Namibia: Windhoek to Reconnect Defaulters' Water

IN LIGHT of the coronavirus pandemic, the City of Windhoek has directed that water supplies that had been disconnected because of non-payment of bills will be reconnected for the next 30 days.

This is in line with president Hage Geingob's declaration last week of the novel coronavirus as a state of emergency to enable the country to mobilise resources to respond to the crisis.

The country has so far recorded seven confirmed cases of Covid-19.

The fourth case was confirmed on Monday after a Namibian male who returned from London on 18 March, tested positive for the virus.

Windhoek mayor Fransina Kahungu told a press conference yesterday that water supplies for defaulting clients will be reconnected and be disconnected again after 30 days.

he directive was effective from last Monday.

The municipality will also scale up the provision of water in informal settlements, including the placement of water tanks at strategic places.

"Municipal buses and vehicles will be disinfected after every cycle and bus drivers will be provided with sanitisers, masks and gloves," she said. Meanwhile, owners of public transport will be required to sanitise their vehicles and to ensure that their clients' hands are sanitised.

Public vehicle owners will also be required to ensure that their vehicles are not crowded to avoid close contact of their passengers.

Kahungu said contractors on site who are busy with the electrification of informal settlements will continue and precautionary measures will be put in place to minimise exposure.

However, the signing of leases for household owners will be put on hold until further notice.

"The city of Windhoek was busy carrying out the mass registration of informal structures as part of upgrading informal settlements. This mass registration is now put on hold until further notice," she said.

The mayor said markets and industrial stalls will remain open and traders are urged to adopt appropriate precautionary measures and good hygiene practices.

She added that the municipality will ensure that markets are thoroughly cleaned, disinfected and sanitised.

"Illegal street vendors should be removed and City Police should do law enforcement in this regard," she said. Business owners are required to ensure that their businesses are not overcrowded and to ensure their customers maintain safe distances.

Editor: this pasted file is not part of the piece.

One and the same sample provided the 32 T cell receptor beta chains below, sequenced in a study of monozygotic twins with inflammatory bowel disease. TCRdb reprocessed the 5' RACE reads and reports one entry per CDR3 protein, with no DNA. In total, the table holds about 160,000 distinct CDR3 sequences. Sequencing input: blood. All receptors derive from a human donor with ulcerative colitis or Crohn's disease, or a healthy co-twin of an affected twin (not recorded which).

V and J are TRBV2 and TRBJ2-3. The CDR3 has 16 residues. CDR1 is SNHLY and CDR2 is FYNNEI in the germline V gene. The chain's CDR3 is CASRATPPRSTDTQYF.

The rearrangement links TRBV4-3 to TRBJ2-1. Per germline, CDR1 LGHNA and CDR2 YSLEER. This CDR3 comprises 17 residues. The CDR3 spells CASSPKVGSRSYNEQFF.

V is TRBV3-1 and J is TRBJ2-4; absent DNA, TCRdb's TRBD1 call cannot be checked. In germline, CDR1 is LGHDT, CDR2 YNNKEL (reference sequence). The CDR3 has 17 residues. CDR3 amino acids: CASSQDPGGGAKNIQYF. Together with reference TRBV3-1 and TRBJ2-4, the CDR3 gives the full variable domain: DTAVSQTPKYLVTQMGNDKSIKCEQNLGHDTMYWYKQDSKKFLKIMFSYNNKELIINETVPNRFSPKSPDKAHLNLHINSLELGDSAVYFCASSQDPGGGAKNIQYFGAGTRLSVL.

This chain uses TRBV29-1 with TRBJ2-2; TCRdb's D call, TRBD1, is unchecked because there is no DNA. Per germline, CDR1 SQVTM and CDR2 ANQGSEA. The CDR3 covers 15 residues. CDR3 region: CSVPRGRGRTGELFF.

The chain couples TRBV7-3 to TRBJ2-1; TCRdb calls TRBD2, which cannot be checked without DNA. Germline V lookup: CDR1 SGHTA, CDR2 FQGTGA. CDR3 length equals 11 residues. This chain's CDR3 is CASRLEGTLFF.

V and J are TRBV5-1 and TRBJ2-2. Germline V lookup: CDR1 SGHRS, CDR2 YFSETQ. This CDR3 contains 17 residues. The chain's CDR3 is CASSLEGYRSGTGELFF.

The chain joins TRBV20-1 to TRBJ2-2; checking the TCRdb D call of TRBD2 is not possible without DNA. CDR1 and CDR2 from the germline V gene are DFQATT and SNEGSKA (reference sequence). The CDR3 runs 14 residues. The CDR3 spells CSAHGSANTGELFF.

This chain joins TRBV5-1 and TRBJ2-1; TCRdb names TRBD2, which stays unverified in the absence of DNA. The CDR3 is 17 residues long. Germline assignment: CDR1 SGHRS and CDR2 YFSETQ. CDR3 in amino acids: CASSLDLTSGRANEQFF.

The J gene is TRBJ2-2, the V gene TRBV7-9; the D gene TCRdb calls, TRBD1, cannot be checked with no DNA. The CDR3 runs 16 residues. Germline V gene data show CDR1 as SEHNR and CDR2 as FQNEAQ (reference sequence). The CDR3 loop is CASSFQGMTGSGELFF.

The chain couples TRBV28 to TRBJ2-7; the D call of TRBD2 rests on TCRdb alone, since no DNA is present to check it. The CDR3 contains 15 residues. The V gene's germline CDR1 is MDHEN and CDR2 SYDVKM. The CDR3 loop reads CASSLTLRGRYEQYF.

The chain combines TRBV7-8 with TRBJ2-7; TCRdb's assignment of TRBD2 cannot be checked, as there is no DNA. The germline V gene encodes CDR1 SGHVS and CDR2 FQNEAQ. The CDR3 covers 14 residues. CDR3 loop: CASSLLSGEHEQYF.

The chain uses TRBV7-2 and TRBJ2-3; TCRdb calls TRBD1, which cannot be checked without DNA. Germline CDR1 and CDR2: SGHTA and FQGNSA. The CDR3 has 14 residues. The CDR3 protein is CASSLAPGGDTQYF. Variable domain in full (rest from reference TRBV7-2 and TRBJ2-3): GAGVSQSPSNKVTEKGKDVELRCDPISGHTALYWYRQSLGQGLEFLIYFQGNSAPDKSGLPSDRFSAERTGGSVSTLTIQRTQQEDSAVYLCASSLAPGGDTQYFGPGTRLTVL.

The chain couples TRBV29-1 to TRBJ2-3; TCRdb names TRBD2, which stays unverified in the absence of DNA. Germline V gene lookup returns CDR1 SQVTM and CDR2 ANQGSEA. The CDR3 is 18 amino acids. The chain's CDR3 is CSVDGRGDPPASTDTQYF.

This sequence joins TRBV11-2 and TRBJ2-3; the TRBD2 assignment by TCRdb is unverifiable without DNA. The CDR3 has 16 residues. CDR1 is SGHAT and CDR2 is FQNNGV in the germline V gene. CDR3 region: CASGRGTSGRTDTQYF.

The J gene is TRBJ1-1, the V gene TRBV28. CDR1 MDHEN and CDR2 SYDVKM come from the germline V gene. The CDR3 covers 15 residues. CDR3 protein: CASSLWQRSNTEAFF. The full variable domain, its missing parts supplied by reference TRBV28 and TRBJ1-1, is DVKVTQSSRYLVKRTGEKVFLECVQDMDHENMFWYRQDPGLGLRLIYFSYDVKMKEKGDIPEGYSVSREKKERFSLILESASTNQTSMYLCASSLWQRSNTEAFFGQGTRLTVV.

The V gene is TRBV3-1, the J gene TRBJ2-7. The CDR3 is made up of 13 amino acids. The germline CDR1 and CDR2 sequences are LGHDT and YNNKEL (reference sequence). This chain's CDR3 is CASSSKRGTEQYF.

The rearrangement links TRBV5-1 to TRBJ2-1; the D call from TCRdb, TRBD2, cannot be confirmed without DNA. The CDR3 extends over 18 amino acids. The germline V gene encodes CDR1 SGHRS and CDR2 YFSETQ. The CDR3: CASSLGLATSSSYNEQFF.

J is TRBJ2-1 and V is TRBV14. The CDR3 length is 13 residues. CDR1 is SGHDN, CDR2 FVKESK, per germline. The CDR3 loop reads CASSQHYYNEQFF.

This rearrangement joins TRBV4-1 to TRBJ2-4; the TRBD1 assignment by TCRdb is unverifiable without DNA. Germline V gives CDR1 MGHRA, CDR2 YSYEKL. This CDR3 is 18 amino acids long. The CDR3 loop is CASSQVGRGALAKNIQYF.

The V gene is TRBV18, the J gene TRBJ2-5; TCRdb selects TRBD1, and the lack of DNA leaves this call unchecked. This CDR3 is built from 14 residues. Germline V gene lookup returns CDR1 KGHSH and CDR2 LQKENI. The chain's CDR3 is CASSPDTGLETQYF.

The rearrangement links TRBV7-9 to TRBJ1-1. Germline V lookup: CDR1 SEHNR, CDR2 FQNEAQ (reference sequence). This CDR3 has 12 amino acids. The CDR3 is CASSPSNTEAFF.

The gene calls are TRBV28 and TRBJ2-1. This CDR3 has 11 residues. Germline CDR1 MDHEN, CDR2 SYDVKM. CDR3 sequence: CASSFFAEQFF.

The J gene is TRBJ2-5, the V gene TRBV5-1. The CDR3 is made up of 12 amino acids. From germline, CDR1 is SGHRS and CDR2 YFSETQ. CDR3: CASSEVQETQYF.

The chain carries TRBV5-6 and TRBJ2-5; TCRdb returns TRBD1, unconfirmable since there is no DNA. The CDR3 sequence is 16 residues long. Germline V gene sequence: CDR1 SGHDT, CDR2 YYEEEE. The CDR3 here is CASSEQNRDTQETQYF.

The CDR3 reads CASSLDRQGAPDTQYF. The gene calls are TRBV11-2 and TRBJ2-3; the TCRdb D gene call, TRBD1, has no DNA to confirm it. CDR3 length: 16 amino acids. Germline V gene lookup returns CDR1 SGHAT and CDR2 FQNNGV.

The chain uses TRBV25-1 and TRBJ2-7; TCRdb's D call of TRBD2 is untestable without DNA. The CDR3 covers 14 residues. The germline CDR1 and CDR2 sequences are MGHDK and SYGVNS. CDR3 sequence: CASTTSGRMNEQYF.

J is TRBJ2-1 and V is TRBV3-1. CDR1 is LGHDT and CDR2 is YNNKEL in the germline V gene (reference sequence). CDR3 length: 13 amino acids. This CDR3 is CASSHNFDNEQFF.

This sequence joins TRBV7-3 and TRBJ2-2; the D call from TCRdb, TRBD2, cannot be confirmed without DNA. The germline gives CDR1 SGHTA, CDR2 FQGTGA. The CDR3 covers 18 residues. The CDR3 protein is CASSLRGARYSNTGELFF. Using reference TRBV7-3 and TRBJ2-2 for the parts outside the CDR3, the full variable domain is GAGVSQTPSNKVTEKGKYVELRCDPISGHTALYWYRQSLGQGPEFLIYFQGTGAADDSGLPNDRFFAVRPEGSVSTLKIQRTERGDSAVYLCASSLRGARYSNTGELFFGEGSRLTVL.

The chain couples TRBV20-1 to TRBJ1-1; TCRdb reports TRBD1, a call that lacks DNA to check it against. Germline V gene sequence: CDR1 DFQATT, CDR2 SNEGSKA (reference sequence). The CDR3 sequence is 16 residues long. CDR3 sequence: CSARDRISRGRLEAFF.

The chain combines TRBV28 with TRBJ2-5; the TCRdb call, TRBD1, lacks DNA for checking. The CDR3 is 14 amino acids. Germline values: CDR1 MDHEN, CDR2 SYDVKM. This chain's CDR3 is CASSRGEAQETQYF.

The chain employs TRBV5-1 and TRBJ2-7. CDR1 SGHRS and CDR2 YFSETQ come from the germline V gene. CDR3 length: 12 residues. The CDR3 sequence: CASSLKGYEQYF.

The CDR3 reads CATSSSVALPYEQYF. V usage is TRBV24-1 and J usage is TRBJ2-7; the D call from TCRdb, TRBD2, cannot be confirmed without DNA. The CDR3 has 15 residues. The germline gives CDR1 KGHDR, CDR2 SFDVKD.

The mayor said shebeens will now be opened from 12h00 to 19h00, while bars and night clubs will be opened from 20h00 to midnight.

"New applications for shebeen licences will not be processed during this period of 30 days," she said.


Cleaners at public facilities will be supplied with protective clothing, continuous disinfection of public toilets and damaged ablution facilities will be fixed and related infrastructure rehabilitated.

Breathalyser testing of motorists by traffic police officers will be suspended for the next 30 days.

Meanwhile, the Ongwediva Town Council says it will also reconnect the water supply of households whose water connections had been cut over the non-payment of their municipal accounts.

Ongwediva municipal spokesperson Jackson Muma in a statement issued yesterday said residents whose water supply had been cut should visit the town council offices to have their supply reconnected.

This exercise, Muma said, is being carried out to ensure the supply of water and promote personal hygiene as part of preventative measures against the spread of the virus. Muma said the public should note that no reconnection fee would be charged and water consumption would be charged as usual.

"The outstanding bills should still be paid. This arrangement should not be construed as free service. We are just not disconnecting any water until further notice," he said.

The town council's decision comes after former urban and rural development minister Peya Mushelenga on 20 March ordered all local authorities to reconnect the water supply to households whose water had been suspended for non-payment.

Mushelenga said all citizens need to wash their hands and water is a basic need. The minister made the remarks after president Hage Geingob declared a state of emergency due to the coronavirus.

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